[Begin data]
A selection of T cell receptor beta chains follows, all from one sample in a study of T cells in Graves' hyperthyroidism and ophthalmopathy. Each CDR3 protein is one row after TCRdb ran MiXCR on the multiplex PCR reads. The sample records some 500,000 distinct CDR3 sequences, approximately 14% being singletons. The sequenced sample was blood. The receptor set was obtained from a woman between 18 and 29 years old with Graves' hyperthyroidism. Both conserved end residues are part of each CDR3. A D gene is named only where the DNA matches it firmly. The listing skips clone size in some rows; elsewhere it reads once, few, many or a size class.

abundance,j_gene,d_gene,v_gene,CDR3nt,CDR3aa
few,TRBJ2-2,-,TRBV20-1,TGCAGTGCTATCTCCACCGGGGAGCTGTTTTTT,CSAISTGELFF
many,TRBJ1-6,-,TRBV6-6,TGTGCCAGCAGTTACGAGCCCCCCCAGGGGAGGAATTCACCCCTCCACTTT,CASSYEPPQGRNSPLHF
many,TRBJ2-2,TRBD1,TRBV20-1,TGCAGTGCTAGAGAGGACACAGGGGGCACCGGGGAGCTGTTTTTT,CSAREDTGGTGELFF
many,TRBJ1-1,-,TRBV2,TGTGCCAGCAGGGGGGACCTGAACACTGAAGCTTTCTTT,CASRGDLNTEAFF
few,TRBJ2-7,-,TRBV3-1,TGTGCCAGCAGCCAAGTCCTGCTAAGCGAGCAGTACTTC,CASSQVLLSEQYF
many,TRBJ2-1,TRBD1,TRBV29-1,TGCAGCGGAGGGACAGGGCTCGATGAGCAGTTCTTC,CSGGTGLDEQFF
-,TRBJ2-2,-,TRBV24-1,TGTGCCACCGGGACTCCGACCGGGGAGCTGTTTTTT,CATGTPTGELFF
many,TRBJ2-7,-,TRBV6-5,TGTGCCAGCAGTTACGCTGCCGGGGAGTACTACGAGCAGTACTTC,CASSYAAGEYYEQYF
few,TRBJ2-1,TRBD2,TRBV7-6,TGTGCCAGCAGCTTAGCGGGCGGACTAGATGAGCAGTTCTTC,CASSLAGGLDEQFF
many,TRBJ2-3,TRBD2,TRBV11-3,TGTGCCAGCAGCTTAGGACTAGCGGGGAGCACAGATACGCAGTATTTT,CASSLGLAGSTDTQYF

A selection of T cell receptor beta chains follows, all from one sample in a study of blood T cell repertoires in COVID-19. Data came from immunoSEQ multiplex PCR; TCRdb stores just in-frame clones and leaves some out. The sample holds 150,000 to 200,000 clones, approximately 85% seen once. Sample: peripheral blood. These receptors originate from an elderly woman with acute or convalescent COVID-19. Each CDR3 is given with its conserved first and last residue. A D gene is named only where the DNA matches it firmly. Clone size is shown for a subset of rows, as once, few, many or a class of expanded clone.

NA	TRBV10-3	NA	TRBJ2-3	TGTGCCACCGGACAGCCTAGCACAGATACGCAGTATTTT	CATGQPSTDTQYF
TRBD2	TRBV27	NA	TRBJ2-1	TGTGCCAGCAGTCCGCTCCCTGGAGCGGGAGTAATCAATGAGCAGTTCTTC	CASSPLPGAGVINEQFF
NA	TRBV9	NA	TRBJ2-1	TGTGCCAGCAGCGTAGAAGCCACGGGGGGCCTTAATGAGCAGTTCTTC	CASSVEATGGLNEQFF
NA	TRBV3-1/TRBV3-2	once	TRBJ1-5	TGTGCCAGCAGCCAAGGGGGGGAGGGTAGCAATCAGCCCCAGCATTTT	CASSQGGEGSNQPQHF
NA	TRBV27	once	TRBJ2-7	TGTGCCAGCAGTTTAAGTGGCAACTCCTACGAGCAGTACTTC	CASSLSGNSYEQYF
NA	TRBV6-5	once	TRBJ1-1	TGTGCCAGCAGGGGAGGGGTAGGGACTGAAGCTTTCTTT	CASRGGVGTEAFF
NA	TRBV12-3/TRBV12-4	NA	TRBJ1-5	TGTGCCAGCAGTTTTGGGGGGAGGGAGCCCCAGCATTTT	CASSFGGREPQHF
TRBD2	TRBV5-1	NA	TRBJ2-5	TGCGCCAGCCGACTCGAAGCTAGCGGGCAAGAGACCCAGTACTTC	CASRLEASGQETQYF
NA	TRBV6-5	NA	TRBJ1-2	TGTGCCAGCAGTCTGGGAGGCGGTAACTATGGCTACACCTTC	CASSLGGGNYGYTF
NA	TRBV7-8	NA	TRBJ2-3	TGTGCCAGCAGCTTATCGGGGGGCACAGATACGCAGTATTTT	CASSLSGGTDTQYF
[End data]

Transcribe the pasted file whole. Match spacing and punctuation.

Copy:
A selection of T cell receptor beta chains follows, all from one sample in a study of T cells in Graves' hyperthyroidism and ophthalmopathy. Each CDR3 protein is one row after TCRdb ran MiXCR on the multiplex PCR reads. The sample records some 500,000 distinct CDR3 sequences, approximately 14% being singletons. The sequenced sample was blood. The receptor set was obtained from a woman between 18 and 29 years old with Graves' hyperthyroidism. Both conserved end residues are part of each CDR3. A D gene is named only where the DNA matches it firmly. The listing skips clone size in some rows; elsewhere it reads once, few, many or a size class.

abundance,j_gene,d_gene,v_gene,CDR3nt,CDR3aa
few,TRBJ2-2,-,TRBV20-1,TGCAGTGCTATCTCCACCGGGGAGCTGTTTTTT,CSAISTGELFF
many,TRBJ1-6,-,TRBV6-6,TGTGCCAGCAGTTACGAGCCCCCCCAGGGGAGGAATTCACCCCTCCACTTT,CASSYEPPQGRNSPLHF
many,TRBJ2-2,TRBD1,TRBV20-1,TGCAGTGCTAGAGAGGACACAGGGGGCACCGGGGAGCTGTTTTTT,CSAREDTGGTGELFF
many,TRBJ1-1,-,TRBV2,TGTGCCAGCAGGGGGGACCTGAACACTGAAGCTTTCTTT,CASRGDLNTEAFF
few,TRBJ2-7,-,TRBV3-1,TGTGCCAGCAGCCAAGTCCTGCTAAGCGAGCAGTACTTC,CASSQVLLSEQYF
many,TRBJ2-1,TRBD1,TRBV29-1,TGCAGCGGAGGGACAGGGCTCGATGAGCAGTTCTTC,CSGGTGLDEQFF
-,TRBJ2-2,-,TRBV24-1,TGTGCCACCGGGACTCCGACCGGGGAGCTGTTTTTT,CATGTPTGELFF
many,TRBJ2-7,-,TRBV6-5,TGTGCCAGCAGTTACGCTGCCGGGGAGTACTACGAGCAGTACTTC,CASSYAAGEYYEQYF
few,TRBJ2-1,TRBD2,TRBV7-6,TGTGCCAGCAGCTTAGCGGGCGGACTAGATGAGCAGTTCTTC,CASSLAGGLDEQFF
many,TRBJ2-3,TRBD2,TRBV11-3,TGTGCCAGCAGCTTAGGACTAGCGGGGAGCACAGATACGCAGTATTTT,CASSLGLAGSTDTQYF

A selection of T cell receptor beta chains follows, all from one sample in a study of blood T cell repertoires in COVID-19. Data came from immunoSEQ multiplex PCR; TCRdb stores just in-frame clones and leaves some out. The sample holds 150,000 to 200,000 clones, approximately 85% seen once. Sample: peripheral blood. These receptors originate from an elderly woman with acute or convalescent COVID-19. Each CDR3 is given with its conserved first and last residue. A D gene is named only where the DNA matches it firmly. Clone size is shown for a subset of rows, as once, few, many or a class of expanded clone.

NA	TRBV10-3	NA	TRBJ2-3	TGTGCCACCGGACAGCCTAGCACAGATACGCAGTATTTT	CATGQPSTDTQYF
TRBD2	TRBV27	NA	TRBJ2-1	TGTGCCAGCAGTCCGCTCCCTGGAGCGGGAGTAATCAATGAGCAGTTCTTC	CASSPLPGAGVINEQFF
NA	TRBV9	NA	TRBJ2-1	TGTGCCAGCAGCGTAGAAGCCACGGGGGGCCTTAATGAGCAGTTCTTC	CASSVEATGGLNEQFF
NA	TRBV3-1/TRBV3-2	once	TRBJ1-5	TGTGCCAGCAGCCAAGGGGGGGAGGGTAGCAATCAGCCCCAGCATTTT	CASSQGGEGSNQPQHF
NA	TRBV27	once	TRBJ2-7	TGTGCCAGCAGTTTAAGTGGCAACTCCTACGAGCAGTACTTC	CASSLSGNSYEQYF
NA	TRBV6-5	once	TRBJ1-1	TGTGCCAGCAGGGGAGGGGTAGGGACTGAAGCTTTCTTT	CASRGGVGTEAFF
NA	TRBV12-3/TRBV12-4	NA	TRBJ1-5	TGTGCCAGCAGTTTTGGGGGGAGGGAGCCCCAGCATTTT	CASSFGGREPQHF
TRBD2	TRBV5-1	NA	TRBJ2-5	TGCGCCAGCCGACTCGAAGCTAGCGGGCAAGAGACCCAGTACTTC	CASRLEASGQETQYF
NA	TRBV6-5	NA	TRBJ1-2	TGTGCCAGCAGTCTGGGAGGCGGTAACTATGGCTACACCTTC	CASSLGGGNYGYTF
NA	TRBV7-8	NA	TRBJ2-3	TGTGCCAGCAGCTTATCGGGGGGCACAGATACGCAGTATTTT	CASSLSGGTDTQYF